Localizing for the Indian buyer can be an extremely daunting task – especially if it is a company’s first foray into the Asian market. The tastes, expectations and buying habits of the Indian shopper is as varied and diverse as the population of the country. So, localizing in India requires additional planning, strategizing and cultural understanding. The most important thing to keep in mind while planning to localize in India is the sheer variety of languages spoken in India – it’s not Indian – it’s Hindi, Punjabi, Bengali, Tamil, Telugu, Assamese and numerous other languages!
The problem of content and language in India
One of the biggest challenges that the modern Indian shopper faces is lack of transparency. Scepticism can arise from a number of factors: apparent lack of accountability in payment methods, insufficient information on websites and lack of understanding of the product. Being as intensely diverse as India is, businesses often make the fatal error of not understanding the demographic of their customers and fail to cater to their needs. One classic example of this is how companies feed into the stereotypical belief that English is spoken by the Indian population en masse and hence there’s no need for localizing content in local Indian languages. The fact that India has become the leading Business Process Outsourcing (BPO) hub for Western countries, tends to feed into this stereotype.
However, evidence shows that only less than 30 percent of Indian population can proficiently speak English and perhaps even fewer feel completely at home with the language. In a market like this, localization is absolutely essential in most, if not every sphere. While the Indian Constitution recognises 22 Indian languages apart from English (which is the official language of the country along with Hindi), this is meaningless in the face of the fact that the lion’s share of information online is in English. This means that not only are a major number of Indians unable to enjoy the online shopping experience, but it also means that there is a serious gap in information dissemination in government websites as well. This gaping hole in information dissemination can only be addressed through localization.
While there are miles to go before the Indian government can even begin to put a successful localization strategy in place, most major online businesses have the minimum means to plan and execute a successful and rewarding translation and localization strategy. In fact, it is to their benefit to do so. Companies should begin localizing now if they want to reap the full benefit of carrying out business in an enticingly populated country like India.
So how should you choose the right localization solution?
Taking India’s diversity into consideration, Localization in the country can be made simpler by asking the right questions.
Who are you targeting and what’s the most common language spoken by the majority of your buyers? Research the demographic before selecting the languages you want to translate your content into. Localization can be a somewhat expensive for the businesses initially, but by cherry picking the languages, you can create a more focused localization plan.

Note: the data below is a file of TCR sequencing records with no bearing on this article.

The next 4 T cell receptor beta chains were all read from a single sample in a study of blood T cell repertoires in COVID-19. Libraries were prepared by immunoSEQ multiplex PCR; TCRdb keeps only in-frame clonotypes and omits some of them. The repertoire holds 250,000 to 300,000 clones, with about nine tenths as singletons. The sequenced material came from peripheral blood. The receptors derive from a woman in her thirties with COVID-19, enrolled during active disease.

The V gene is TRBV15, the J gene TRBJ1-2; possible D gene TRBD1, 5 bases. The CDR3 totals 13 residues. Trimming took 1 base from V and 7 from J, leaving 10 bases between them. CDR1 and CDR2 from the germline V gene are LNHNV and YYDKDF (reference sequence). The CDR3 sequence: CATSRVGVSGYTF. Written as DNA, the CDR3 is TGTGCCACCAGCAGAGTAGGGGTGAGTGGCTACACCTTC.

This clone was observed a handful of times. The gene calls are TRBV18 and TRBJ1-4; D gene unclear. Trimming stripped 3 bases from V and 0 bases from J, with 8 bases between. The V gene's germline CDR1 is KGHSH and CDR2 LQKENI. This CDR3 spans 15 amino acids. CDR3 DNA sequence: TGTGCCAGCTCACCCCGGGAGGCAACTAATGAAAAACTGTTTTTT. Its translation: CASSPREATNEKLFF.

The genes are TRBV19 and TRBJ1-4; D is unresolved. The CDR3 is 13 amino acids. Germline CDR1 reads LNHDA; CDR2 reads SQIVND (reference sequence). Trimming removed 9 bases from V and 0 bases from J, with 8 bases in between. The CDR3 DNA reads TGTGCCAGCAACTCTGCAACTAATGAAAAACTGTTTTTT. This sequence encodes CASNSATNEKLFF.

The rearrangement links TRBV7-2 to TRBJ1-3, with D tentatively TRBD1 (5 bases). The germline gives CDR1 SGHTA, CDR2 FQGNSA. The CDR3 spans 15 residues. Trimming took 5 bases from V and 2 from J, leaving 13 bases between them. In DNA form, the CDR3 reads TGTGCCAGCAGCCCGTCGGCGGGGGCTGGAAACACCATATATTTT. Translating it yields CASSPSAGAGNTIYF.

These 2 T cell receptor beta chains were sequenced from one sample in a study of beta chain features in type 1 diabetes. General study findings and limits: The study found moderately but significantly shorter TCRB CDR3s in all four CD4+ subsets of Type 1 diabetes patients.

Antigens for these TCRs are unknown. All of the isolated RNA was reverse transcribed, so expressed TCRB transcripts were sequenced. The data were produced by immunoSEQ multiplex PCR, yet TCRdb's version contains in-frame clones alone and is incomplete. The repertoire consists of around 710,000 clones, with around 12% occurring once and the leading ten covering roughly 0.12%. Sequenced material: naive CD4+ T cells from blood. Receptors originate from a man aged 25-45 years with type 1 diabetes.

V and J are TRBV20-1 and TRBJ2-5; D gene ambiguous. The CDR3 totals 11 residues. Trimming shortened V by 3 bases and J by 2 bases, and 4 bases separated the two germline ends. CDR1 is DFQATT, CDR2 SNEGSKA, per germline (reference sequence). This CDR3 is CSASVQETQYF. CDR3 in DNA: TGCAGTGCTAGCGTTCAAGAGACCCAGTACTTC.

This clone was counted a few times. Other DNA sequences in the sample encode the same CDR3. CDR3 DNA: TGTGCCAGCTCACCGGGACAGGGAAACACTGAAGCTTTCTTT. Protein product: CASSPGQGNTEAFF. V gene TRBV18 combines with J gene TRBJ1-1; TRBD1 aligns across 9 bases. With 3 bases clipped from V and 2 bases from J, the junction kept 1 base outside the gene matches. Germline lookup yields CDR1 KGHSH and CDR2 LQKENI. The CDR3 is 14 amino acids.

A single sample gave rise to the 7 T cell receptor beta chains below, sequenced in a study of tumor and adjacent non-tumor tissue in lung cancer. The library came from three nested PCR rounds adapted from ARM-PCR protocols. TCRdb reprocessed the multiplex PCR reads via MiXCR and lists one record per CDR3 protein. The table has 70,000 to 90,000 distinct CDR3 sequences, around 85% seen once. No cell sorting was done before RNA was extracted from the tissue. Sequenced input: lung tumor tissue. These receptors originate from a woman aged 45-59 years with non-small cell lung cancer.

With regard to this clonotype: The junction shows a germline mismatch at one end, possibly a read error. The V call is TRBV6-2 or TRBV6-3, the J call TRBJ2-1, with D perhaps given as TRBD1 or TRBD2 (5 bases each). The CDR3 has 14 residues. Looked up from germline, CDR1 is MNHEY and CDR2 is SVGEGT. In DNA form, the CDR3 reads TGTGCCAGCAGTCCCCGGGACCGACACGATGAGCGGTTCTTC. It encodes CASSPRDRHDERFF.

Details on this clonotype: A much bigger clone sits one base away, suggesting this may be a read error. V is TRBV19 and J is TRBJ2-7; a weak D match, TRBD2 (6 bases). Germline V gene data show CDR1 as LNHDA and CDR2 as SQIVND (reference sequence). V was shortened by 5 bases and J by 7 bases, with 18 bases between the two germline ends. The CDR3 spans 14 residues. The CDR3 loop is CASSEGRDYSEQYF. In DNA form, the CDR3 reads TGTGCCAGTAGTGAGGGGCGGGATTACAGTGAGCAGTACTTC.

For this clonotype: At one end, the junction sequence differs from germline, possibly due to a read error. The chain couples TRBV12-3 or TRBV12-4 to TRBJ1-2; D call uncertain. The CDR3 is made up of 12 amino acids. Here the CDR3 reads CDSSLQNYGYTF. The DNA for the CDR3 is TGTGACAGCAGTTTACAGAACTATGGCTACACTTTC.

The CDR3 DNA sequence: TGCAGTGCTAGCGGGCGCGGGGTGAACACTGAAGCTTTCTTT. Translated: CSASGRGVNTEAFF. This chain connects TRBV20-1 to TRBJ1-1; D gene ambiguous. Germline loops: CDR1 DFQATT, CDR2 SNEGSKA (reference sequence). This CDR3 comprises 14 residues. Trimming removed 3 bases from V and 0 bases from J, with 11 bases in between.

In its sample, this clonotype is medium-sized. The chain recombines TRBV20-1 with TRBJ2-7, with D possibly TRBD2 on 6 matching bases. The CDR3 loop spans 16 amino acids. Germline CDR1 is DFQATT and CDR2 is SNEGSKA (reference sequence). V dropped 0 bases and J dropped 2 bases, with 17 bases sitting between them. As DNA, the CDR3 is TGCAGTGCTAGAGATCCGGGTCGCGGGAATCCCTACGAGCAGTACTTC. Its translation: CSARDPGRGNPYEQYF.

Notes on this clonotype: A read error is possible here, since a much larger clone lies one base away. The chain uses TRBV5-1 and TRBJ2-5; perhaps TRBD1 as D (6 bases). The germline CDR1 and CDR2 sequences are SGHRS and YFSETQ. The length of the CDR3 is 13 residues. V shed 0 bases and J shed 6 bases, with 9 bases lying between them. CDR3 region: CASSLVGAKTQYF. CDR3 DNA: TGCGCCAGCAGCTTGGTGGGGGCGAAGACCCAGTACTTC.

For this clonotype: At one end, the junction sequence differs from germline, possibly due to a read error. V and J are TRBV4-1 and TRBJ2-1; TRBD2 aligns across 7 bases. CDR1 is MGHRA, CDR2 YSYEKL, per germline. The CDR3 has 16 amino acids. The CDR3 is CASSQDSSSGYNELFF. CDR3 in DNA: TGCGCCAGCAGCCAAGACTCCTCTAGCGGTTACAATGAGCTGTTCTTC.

Are you alienating a certain section of the potential customers by using a language they are uncomfortable with? For instance, for very high-end products, which tend to lend a certain social prestige to the Indian buyer, you could do away with translating in Indian languages. However, for most products used by the mass, you should be localizing your content to ensure that you English-only website does not drive away potential buyers.
Which solution should you choose? Once you have decided to localize, start slow. Begin with a few languages first (either choose the most commonly spoken Indian languages, or select according to the demography of your customers). Then select the translation solution that best suits your product and service. Should you choose a Language Service Provider (LSP), a Custom Machine Translation (CMT) solution, develop a localization solution in-house or pay freelance translators to translate your content. It all depends on your product, your budget and the goal of your localization strategy.
So what’s the game plan?
There’s no simple answer to the question – there is no formula, which will help you select the perfect localization strategy in India. The thing is, India is diverse – and just like the makeup of the country, the goal of a localization strategy can vary depending on various factors: localization budget, the goal for localization, in-house expertise, availability of resources in terms of translators, knowledge of local culture, to name just a few.
Today, “glocalization” has become the norm for global business. A term coined by sociologist Roland Robertson, glocalization indicates the integration of local language, customs and practices into world/ global products. Read ‘5 Global Companies Localizing Right,’ for more insights about how companies are successfully glocalizing their products.
Ideas in this article have previously been published in the MultiLingual magazine (Sep/Oct issue).
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